- The greatest surprise was the dialogue. The dialogue between characters differs greatly: legal and proper jargon from his girlfriend downtown (Reese Witherspoon), the slow drawl of his drug friend pretending to be dead (Owen Wilson), and the strange and often perverted comments from Lieutenant Bigfoot (Josh Brolin). Actions often contradict the characters verbal intent. Bigfoot angrily refers to Doc as the hippie, yet storms his house at the end of the film and eats a lot of weed sitting out on the table. Deputy Penny Kimball, a serious woman of the law, is caught smoking weed with Doc and having a jolly good time. The humour is dry and the banter delivered in a hyper serious manner to the point of being at the cusp of hilarious: "woohoo, look at the greedy little hippie." "Bring a bar of soap and you can clean my feet tonight." "Ew. I can bring you pizza though." "There is a swastika symbol on that man's face." "No there isn't. That is an ancient Hindu symbol meaning ALL IS WELL." Do these characters know they are funny or do they take themselves seriously?
- Transformative: Ted suggests that this can be for either the viewers or the characters on screen. Still unsure as to how Doc is feeling - probably rather groovy for saving the day (?) - I definitely felt transformed. My opinion about romance, life, beach-house living, the 70s, and the radical 60s has definitely been intensified and caught my interest. This film told the story in a whole new way. The experience was unique and something I am sure to never feel again. Even when I go see the film for a second time, I am sure to feel slightly different. I think in an era when originality is rare and films have become almost colloquial communication tools, it is definitely hard to find that new angle. As my favourite dead poet, Samuel Taylor Coleridge, commented on in his poem "Kubla Khan," the public will scorn this type of artistic creation. They will stomp and spit and refuse entry into their narrow perspective. Bret Easton Ellis shares this perspective in his article Novelist and Screenwriter Bret Easton Ellis Talks Paul Anderson's Inherent Vice.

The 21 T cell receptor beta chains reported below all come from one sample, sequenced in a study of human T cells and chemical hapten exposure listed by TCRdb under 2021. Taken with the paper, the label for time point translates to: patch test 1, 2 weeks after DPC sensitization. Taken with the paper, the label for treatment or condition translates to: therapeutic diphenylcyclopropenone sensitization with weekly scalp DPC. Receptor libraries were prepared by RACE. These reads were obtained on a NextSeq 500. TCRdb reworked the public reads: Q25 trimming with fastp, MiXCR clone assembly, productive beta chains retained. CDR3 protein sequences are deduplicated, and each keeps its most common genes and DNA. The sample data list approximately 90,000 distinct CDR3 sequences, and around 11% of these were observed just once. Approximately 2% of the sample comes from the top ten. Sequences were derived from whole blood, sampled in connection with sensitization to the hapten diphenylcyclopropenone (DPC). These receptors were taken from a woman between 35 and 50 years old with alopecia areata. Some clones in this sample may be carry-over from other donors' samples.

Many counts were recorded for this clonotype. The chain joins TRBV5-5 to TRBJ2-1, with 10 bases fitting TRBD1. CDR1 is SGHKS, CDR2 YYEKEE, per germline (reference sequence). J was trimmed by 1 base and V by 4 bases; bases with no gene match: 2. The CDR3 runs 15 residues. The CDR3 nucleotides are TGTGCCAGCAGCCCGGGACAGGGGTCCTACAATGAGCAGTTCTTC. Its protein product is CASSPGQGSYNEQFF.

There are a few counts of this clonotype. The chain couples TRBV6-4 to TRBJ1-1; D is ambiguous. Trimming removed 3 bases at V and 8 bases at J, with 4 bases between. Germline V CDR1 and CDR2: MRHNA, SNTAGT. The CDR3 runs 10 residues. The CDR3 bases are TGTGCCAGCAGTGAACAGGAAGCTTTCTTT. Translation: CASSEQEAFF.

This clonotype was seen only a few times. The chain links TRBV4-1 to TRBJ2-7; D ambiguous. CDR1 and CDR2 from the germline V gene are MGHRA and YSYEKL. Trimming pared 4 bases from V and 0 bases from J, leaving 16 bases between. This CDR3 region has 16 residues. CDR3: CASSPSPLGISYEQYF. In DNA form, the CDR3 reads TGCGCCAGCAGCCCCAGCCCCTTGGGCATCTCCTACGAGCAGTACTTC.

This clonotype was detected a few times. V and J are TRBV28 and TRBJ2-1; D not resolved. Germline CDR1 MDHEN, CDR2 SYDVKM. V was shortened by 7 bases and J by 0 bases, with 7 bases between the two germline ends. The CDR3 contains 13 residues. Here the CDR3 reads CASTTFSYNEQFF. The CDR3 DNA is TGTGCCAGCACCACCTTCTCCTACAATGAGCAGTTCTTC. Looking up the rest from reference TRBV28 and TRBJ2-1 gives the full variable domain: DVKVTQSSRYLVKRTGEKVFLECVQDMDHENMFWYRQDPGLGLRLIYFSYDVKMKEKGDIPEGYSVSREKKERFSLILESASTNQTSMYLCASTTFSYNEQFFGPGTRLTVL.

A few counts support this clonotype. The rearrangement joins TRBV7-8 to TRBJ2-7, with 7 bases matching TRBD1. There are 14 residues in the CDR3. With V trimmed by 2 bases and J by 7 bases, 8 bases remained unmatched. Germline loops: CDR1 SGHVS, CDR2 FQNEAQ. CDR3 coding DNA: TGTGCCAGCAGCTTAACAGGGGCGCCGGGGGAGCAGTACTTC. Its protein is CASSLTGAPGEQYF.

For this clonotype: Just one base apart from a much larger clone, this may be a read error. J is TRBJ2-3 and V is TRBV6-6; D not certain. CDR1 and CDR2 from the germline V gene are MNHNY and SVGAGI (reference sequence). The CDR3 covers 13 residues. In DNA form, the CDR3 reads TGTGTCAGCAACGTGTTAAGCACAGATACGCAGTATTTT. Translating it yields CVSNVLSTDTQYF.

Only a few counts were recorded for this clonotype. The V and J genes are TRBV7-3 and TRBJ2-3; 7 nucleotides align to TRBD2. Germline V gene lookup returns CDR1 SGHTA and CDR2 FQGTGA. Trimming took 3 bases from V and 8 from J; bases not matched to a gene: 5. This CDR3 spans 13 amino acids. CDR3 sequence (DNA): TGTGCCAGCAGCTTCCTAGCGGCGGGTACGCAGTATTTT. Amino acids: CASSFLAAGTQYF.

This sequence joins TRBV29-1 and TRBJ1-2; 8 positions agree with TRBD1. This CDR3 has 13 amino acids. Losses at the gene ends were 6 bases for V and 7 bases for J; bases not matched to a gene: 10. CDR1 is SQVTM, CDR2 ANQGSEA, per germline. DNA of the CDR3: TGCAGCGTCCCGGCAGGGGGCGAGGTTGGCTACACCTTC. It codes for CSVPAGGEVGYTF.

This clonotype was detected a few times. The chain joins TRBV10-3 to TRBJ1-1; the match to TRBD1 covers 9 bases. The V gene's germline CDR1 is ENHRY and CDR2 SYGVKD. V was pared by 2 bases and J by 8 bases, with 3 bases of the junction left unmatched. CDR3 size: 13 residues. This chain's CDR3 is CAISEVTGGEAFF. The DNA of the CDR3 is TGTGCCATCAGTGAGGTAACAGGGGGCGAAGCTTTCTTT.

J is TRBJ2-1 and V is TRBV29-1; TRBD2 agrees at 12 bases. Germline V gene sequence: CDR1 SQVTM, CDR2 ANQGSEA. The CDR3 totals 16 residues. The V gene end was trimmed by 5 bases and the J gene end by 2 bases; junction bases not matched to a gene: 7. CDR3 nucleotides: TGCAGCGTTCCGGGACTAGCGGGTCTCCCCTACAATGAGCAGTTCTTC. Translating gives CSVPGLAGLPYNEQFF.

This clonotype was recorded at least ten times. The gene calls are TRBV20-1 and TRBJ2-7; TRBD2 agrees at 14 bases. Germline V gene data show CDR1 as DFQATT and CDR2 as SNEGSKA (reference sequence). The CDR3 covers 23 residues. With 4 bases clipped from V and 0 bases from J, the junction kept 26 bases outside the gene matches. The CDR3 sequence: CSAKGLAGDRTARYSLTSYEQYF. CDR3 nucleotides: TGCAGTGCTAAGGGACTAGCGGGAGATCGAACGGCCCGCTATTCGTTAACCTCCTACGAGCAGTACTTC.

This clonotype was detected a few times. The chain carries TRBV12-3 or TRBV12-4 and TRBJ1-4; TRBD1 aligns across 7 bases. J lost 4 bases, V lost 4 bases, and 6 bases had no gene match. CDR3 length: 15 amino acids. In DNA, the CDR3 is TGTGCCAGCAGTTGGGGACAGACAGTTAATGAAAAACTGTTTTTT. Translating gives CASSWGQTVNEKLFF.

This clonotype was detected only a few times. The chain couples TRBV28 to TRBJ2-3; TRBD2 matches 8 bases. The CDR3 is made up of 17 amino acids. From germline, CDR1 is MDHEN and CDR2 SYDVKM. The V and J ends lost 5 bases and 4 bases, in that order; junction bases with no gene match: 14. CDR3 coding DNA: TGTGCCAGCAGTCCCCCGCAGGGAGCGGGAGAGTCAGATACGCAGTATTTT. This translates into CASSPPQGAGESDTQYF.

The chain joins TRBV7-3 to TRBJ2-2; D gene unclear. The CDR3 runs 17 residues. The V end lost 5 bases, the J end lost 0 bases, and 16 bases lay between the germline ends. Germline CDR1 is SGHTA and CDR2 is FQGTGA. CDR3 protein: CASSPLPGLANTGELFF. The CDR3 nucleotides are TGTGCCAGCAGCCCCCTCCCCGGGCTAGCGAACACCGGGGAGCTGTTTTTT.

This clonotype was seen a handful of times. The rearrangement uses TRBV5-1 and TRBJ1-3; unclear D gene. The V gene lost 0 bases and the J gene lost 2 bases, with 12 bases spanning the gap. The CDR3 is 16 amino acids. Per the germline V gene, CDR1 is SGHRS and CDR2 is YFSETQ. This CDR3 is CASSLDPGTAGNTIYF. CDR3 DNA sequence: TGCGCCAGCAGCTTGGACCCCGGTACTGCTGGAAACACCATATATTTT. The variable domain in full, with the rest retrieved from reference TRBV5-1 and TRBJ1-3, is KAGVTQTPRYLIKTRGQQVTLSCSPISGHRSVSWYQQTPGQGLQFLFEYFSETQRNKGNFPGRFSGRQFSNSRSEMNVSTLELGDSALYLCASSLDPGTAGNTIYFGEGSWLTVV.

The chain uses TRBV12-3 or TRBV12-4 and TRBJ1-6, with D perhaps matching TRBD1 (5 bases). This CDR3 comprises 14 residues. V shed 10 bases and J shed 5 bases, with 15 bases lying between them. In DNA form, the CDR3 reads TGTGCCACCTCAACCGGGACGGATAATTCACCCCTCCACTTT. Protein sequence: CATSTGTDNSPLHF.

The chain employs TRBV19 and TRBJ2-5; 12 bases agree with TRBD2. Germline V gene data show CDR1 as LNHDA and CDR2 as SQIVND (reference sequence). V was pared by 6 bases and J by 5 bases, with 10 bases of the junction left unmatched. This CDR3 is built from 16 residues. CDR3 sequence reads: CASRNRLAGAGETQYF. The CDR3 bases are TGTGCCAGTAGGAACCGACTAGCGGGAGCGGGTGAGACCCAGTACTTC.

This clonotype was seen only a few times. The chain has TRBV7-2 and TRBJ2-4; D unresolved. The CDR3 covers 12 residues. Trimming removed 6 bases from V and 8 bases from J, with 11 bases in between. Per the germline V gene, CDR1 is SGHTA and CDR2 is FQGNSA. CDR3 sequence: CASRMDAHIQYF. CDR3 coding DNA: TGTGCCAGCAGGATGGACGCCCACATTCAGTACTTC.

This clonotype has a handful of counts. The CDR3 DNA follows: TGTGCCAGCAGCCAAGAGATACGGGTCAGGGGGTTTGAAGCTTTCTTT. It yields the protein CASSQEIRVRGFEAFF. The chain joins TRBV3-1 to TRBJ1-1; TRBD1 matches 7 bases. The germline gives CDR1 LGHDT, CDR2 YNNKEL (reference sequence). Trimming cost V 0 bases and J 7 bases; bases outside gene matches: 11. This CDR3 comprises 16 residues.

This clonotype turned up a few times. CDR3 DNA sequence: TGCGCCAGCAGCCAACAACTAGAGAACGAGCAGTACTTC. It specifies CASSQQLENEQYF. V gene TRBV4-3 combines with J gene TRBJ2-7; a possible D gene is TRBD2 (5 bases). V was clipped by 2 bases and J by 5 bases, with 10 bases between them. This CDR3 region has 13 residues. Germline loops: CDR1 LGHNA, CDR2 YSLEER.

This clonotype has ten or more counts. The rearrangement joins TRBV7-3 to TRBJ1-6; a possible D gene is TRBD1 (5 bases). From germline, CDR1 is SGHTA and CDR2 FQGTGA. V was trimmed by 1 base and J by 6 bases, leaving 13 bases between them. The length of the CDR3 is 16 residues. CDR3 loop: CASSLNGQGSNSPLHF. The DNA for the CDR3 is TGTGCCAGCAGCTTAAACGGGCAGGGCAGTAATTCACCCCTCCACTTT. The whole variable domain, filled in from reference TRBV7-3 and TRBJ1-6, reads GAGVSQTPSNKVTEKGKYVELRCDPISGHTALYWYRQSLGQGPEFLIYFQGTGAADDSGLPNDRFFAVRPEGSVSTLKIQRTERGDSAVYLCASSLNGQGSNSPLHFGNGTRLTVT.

"Anderson’s epic vision of Southern California in movie after movie is one of modern cinema’s key accomplishments — the scope is a marvel. But the audience for Inherent Vice is not going to be rapturously discussing it this Christmas — the harsh words I heard behind me as I left the screening last week have been echoed all over the place when I ask people who have seen it what they thought, and the pre-release take-down of it around L.A. is surprising to me [...]" - Bret Easton Ellis
I understand where this assumption is coming from and find it so sad. I suppose everyone is entitled to their opinions - and there are always going to be those films that are landmarks and only become so in a new generation of understanding - and hopefully open-mindedness. I say HOORAH for Anderson and all the performances in the film. A job well done. A film highly original and intriguing. Thank you for making my Tuesday night so groovy!